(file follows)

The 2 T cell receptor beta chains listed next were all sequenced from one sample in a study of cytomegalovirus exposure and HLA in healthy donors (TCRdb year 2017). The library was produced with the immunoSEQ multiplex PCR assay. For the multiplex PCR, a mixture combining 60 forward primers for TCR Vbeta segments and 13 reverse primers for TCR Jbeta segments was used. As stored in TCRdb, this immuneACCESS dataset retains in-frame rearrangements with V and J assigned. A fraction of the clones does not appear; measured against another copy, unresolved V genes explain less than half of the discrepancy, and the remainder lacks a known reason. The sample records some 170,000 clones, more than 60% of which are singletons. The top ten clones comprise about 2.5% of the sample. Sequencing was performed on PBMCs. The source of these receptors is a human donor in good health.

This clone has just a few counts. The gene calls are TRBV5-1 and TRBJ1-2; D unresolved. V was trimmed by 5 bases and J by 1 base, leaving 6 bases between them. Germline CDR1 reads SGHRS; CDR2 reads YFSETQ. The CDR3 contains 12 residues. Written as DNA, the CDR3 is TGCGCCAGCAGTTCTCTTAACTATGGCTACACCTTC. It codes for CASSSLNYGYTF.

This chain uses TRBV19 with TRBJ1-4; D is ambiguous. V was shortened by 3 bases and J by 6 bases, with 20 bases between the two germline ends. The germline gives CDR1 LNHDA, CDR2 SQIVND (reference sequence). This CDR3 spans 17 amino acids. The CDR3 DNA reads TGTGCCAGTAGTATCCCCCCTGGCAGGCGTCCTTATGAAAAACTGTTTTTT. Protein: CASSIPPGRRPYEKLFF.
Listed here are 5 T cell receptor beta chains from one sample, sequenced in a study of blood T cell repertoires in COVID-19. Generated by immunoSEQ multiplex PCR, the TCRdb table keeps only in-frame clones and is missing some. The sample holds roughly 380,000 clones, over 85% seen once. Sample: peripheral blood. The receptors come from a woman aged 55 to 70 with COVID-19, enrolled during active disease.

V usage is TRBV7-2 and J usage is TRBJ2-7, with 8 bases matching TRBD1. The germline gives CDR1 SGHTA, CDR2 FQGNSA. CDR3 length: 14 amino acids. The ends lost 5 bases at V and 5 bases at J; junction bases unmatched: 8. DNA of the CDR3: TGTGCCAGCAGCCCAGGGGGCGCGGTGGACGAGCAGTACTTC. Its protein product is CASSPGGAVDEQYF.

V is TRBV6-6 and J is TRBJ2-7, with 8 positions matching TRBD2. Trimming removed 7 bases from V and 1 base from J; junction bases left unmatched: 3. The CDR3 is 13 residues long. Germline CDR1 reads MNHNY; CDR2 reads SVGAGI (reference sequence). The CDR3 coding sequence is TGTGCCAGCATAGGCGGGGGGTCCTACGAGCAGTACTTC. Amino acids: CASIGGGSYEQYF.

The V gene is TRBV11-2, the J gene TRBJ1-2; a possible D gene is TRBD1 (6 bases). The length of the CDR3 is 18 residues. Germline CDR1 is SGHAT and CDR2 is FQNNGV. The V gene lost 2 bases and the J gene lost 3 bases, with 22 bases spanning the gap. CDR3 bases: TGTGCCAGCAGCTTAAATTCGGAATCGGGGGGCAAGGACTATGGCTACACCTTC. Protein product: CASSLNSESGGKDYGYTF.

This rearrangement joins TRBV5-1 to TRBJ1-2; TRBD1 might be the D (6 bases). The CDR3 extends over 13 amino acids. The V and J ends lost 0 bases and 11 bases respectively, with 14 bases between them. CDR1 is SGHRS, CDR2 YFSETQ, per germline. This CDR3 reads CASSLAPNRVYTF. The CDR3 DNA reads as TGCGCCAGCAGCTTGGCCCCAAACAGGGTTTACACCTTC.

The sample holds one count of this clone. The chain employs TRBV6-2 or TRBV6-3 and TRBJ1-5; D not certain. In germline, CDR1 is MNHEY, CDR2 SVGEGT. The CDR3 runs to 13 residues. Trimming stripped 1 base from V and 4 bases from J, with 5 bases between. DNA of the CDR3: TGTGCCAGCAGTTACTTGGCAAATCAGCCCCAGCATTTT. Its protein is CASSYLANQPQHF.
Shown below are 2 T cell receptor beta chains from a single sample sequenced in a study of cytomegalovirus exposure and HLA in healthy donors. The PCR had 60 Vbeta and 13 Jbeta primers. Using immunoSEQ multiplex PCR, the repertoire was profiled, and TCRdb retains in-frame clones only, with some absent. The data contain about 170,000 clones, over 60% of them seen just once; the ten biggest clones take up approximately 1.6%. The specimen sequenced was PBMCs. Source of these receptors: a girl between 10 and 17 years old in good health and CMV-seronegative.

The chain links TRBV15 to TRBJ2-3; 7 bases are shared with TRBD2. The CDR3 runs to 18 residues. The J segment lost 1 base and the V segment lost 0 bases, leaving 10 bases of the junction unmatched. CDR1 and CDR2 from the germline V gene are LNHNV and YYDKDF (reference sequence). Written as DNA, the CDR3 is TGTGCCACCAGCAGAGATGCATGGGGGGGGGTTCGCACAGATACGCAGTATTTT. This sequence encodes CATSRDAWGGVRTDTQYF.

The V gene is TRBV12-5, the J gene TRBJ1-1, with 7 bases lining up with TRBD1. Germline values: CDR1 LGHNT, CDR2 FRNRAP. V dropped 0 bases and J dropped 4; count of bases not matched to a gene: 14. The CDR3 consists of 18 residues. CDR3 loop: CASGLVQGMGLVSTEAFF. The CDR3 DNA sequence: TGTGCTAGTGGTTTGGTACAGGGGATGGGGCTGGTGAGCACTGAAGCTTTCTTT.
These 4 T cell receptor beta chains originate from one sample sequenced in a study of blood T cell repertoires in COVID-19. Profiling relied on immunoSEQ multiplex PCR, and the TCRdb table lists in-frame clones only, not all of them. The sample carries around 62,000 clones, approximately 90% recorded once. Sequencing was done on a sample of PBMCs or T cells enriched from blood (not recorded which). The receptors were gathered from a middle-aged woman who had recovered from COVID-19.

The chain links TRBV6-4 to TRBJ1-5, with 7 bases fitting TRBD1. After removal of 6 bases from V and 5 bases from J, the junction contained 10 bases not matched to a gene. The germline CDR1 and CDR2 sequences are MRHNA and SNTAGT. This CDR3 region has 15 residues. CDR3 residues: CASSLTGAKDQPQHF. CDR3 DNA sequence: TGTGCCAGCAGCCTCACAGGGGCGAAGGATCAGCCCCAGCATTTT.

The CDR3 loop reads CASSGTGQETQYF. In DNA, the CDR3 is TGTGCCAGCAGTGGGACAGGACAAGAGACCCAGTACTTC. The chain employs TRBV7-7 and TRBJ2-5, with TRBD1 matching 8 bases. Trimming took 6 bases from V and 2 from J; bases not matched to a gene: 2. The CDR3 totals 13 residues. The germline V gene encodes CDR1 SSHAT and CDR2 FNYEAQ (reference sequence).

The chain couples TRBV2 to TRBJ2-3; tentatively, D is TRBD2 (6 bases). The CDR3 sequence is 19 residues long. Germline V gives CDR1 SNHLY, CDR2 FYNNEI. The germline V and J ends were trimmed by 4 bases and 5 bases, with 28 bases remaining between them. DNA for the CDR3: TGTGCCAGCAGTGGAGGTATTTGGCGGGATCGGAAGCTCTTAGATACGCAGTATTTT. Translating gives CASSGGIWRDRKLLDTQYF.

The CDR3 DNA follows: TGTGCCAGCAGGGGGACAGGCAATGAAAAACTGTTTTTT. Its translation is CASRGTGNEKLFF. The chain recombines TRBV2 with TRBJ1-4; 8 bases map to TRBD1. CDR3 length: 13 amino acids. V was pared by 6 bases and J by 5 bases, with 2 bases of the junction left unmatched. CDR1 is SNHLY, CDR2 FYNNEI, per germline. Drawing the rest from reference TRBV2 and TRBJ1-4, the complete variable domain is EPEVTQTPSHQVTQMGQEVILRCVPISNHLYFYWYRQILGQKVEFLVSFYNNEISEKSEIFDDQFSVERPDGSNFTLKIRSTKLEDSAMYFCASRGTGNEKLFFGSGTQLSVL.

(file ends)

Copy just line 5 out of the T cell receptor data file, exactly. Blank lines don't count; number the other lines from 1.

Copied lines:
V usage is TRBV7-2 and J usage is TRBJ2-7, with 8 bases matching TRBD1. The germline gives CDR1 SGHTA, CDR2 FQGNSA. CDR3 length: 14 amino acids. The ends lost 5 bases at V and 5 bases at J; junction bases unmatched: 8. DNA of the CDR3: TGTGCCAGCAGCCCAGGGGGCGCGGTGGACGAGCAGTACTTC. Its protein product is CASSPGGAVDEQYF.